Page 28The Strain Gauge

Previous page______ Index______ Next page

Gaspard de Prony’s brake concept is still true but instead of brake shoes to load the engine,
we can now use electrical resistance load.

Looking at the
photo, a DC generator is mounted on gimbals. The generator shaft
must protrude from both ends of the generator to enable ball bearing mountings.

In this way, the generator can spin with the reaction to the force made by generating current.

To restrain this spinning movement, a strain gauge is mounted between a post
and a clamp gripping the body of the generator.

The Stirling engine is then coupled mechanically to the generator shaft.

The generator output is then taken either to a bank of resistors or to a set of filament lamps.

Earlier, I was critical of the use of generators because their efficiency varies with rpm.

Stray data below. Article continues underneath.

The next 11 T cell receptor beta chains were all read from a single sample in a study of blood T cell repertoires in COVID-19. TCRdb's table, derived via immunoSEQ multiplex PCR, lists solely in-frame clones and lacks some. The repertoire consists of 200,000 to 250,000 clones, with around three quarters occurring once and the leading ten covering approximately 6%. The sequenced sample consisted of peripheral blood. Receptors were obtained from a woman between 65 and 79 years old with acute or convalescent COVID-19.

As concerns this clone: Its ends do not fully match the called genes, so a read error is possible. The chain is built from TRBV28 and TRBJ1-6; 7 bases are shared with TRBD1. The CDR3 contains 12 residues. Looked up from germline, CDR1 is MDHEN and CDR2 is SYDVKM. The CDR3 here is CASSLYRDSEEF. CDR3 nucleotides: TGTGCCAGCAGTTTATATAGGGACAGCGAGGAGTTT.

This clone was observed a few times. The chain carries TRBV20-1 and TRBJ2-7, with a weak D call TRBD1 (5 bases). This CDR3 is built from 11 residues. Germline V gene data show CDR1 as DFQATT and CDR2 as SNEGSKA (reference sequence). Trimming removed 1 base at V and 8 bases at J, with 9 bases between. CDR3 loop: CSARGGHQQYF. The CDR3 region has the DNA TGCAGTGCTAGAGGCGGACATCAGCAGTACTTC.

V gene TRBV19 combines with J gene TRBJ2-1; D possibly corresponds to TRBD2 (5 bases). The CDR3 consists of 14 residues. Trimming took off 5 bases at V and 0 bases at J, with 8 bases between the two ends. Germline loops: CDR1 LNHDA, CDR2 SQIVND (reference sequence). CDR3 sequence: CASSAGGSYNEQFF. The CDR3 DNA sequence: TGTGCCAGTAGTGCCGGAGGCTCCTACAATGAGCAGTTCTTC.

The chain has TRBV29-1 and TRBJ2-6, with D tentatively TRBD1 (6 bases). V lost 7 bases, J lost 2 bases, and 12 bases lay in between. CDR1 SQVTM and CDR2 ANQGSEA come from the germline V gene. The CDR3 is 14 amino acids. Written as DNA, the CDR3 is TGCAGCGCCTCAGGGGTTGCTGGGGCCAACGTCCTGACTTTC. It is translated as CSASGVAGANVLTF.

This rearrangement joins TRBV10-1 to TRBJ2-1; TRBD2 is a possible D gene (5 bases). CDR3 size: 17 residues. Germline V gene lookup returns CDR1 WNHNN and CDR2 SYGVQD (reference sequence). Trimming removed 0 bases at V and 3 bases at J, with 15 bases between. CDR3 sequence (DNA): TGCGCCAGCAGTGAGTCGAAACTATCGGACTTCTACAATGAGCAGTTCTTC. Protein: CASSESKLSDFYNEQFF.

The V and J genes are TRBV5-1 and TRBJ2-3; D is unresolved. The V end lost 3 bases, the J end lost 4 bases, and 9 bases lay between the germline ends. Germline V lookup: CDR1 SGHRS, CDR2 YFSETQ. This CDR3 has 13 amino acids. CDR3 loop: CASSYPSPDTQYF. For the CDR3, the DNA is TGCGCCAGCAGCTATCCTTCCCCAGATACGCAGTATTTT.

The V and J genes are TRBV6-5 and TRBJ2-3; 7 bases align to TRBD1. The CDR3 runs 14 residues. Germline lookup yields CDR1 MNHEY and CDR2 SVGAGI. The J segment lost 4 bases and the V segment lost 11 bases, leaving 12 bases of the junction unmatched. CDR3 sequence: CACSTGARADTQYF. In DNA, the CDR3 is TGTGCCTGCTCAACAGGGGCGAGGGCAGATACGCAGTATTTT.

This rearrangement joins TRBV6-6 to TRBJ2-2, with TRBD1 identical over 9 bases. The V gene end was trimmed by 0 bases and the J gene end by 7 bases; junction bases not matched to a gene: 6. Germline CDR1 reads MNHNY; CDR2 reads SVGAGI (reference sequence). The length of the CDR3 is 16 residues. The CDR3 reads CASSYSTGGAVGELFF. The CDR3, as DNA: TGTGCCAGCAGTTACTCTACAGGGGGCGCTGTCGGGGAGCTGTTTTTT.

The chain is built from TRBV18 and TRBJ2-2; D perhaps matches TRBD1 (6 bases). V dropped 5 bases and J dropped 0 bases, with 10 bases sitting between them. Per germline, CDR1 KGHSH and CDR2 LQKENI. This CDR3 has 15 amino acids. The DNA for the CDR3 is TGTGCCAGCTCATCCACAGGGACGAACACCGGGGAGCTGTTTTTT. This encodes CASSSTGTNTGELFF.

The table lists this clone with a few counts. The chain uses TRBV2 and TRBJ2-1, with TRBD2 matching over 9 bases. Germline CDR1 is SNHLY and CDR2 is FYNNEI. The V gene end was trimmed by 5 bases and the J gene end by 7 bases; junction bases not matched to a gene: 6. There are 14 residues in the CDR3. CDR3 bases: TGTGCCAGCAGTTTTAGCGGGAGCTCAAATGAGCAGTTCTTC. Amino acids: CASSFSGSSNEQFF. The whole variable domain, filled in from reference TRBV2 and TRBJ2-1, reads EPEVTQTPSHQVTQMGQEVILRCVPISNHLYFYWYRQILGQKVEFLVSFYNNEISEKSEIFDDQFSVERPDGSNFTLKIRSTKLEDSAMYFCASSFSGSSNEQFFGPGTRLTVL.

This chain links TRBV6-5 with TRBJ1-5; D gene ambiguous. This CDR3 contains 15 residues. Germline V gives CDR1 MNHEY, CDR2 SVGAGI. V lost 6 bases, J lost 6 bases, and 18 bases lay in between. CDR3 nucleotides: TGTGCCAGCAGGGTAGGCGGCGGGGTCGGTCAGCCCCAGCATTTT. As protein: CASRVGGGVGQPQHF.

With this method the generator efficiency does not matter.
The strain gauge reading is thing that matters.

If the generator is very inefficient, the generator will get hot and only a little electricity will be produced. If it is less inefficient, there will be somewhat less heat and somewhat more electricity. Either way the load on the strain gauge will be the same – and true.

Should you have a bank of resistors, or a set of filament bulbs? I favour the use of car
sidelight bulbs. There is heat generated by both, but the light bulbs can handle it.
With higher wattage engines I have had to water cool the resistor bank.

The distance of the strain gauge form the generator shaft is the prony brake radius.
Readings are smoother and are more accurate than with scales and a friction brake.

And there is no smell of burning (or smoke) from a wooden prony clamp!